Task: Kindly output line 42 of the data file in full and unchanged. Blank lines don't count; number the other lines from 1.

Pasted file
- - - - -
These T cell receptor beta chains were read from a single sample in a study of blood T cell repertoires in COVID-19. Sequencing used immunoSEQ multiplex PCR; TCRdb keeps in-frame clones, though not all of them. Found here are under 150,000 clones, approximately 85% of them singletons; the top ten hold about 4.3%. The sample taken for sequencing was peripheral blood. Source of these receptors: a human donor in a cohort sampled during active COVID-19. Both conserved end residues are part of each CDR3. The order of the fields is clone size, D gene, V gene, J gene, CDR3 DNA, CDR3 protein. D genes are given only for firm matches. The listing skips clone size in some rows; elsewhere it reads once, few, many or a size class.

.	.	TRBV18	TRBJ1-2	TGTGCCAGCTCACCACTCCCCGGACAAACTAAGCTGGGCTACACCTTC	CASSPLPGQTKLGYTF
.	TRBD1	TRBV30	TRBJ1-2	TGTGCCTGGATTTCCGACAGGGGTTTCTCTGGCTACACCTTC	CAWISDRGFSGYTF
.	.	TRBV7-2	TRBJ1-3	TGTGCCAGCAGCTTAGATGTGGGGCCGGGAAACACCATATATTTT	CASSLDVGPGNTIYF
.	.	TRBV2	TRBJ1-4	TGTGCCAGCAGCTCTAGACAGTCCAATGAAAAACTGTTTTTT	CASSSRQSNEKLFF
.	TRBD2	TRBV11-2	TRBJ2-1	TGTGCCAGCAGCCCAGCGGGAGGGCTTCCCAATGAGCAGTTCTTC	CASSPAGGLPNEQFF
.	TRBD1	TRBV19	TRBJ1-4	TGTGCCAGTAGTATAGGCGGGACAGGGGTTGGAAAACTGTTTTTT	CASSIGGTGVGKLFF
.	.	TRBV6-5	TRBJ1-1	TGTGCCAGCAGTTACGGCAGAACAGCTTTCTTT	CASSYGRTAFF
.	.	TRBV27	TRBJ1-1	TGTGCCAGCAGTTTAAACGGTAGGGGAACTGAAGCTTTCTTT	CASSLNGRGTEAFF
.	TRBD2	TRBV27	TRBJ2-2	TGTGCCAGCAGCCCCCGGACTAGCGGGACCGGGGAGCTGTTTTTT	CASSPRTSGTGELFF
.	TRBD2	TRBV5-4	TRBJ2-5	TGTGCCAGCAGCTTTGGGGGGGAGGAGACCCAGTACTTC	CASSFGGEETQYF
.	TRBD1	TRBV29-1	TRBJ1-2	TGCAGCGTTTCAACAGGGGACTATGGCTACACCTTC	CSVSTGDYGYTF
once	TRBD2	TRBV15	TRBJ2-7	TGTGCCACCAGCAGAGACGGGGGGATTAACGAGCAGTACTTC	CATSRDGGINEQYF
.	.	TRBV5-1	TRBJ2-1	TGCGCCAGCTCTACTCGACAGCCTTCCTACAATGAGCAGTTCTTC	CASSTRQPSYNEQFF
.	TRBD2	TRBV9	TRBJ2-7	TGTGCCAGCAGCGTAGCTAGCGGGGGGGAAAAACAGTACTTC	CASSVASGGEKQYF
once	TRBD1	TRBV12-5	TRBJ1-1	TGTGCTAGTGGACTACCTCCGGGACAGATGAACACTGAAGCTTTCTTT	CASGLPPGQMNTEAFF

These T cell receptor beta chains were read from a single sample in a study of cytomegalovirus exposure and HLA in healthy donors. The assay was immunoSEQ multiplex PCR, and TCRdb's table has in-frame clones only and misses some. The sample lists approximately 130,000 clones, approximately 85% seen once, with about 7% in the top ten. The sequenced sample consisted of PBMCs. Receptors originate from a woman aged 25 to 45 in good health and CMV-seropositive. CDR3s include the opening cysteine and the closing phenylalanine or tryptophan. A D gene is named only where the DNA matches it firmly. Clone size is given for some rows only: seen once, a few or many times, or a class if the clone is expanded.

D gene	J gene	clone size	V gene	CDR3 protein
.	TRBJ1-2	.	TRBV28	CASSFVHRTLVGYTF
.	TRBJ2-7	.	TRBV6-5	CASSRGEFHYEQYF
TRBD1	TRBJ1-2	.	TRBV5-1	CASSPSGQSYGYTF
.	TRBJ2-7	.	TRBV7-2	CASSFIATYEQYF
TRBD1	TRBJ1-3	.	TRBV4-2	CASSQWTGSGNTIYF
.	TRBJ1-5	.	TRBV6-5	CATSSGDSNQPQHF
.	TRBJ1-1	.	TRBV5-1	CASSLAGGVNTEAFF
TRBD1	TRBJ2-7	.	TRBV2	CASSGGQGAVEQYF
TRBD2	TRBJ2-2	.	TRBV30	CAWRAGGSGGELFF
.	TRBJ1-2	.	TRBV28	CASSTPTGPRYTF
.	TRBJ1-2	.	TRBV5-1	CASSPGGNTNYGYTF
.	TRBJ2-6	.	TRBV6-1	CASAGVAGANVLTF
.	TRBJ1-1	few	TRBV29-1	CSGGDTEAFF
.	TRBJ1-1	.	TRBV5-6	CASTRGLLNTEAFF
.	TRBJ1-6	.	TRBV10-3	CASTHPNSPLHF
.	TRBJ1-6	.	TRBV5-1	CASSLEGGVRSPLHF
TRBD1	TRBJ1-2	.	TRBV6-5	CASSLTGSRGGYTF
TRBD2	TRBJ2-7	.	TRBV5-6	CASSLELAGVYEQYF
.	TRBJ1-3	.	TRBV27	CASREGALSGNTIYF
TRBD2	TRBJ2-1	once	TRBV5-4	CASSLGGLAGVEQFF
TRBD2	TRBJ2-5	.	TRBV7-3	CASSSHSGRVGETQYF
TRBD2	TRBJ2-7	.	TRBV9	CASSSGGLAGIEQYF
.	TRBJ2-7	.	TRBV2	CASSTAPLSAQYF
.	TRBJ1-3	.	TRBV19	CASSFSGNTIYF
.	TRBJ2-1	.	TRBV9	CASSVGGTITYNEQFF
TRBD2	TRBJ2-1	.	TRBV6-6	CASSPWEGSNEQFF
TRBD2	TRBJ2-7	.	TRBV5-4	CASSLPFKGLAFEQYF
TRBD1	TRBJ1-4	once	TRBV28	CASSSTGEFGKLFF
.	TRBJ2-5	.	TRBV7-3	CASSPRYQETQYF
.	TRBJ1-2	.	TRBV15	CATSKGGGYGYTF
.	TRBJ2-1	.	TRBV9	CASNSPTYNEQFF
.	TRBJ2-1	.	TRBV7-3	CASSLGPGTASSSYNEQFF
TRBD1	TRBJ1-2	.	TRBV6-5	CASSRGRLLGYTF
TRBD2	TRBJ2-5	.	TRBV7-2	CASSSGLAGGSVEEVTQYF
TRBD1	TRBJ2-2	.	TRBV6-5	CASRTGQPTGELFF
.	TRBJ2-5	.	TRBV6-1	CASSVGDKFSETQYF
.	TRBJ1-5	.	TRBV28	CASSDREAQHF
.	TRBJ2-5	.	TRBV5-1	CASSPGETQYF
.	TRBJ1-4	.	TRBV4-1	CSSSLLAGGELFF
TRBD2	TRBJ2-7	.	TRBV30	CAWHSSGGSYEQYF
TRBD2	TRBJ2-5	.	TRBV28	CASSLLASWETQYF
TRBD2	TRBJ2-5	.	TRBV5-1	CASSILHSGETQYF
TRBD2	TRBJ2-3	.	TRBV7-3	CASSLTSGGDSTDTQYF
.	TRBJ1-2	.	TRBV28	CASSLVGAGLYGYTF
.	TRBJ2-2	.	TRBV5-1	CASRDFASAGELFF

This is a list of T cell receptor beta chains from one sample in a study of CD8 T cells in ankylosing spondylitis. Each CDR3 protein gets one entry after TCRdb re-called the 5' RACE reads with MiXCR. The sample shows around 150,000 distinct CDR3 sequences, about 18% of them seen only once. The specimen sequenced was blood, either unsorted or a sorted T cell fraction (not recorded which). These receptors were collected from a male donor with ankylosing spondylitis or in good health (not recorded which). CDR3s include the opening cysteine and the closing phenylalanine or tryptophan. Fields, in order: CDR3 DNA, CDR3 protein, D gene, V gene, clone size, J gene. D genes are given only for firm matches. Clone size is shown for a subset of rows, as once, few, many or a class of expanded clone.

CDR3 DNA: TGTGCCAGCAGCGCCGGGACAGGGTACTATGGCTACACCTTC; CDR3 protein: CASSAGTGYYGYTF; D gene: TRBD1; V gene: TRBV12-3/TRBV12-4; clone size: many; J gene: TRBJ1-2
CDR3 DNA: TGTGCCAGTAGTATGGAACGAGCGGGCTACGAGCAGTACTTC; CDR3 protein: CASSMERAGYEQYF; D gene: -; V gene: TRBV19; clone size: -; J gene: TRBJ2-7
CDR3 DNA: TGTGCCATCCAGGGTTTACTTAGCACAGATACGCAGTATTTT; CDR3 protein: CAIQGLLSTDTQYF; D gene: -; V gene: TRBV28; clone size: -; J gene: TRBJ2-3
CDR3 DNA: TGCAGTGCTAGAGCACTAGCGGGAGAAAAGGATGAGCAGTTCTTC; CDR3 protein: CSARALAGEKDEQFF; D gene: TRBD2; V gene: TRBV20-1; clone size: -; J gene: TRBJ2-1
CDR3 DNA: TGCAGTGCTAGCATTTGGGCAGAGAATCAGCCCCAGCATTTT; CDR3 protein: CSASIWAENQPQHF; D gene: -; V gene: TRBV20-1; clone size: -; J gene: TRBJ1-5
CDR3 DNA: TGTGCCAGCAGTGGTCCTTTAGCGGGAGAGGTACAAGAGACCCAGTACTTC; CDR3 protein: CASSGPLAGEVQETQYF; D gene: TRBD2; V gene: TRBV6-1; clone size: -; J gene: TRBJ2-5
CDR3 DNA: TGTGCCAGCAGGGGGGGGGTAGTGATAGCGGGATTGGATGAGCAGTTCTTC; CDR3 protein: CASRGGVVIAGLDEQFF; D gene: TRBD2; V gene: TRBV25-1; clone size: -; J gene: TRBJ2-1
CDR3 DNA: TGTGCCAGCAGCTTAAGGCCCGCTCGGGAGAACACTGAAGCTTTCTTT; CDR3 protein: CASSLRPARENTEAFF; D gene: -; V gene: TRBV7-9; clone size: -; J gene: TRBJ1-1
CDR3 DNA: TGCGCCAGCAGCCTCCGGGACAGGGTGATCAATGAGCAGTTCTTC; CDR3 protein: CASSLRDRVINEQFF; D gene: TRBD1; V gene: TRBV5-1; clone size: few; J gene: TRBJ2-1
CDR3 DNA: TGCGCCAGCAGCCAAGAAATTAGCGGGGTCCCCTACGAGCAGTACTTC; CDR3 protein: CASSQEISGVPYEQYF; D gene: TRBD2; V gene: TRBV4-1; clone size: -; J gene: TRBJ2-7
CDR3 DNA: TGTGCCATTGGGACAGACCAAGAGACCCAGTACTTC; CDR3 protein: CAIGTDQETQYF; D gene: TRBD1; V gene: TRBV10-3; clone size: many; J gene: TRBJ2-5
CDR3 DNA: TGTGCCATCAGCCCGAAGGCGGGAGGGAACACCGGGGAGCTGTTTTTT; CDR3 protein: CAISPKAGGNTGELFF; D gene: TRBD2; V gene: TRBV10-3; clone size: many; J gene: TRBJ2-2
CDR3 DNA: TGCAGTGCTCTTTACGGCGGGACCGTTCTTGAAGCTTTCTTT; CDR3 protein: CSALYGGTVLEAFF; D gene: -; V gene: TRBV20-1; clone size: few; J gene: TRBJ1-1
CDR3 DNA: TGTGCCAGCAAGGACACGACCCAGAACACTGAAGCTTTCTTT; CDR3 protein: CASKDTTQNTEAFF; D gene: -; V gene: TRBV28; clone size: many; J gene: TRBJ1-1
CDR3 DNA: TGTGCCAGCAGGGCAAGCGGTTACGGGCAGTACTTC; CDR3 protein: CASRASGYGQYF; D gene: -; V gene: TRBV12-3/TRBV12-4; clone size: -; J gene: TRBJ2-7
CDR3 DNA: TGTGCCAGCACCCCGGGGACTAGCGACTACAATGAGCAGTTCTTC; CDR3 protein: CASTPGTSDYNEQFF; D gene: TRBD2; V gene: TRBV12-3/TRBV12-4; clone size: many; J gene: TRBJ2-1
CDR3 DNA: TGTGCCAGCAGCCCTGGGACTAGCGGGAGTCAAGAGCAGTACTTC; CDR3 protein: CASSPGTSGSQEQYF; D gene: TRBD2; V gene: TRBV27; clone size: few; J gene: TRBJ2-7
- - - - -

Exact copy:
.	TRBJ1-3	.	TRBV19	CASSFSGNTIYF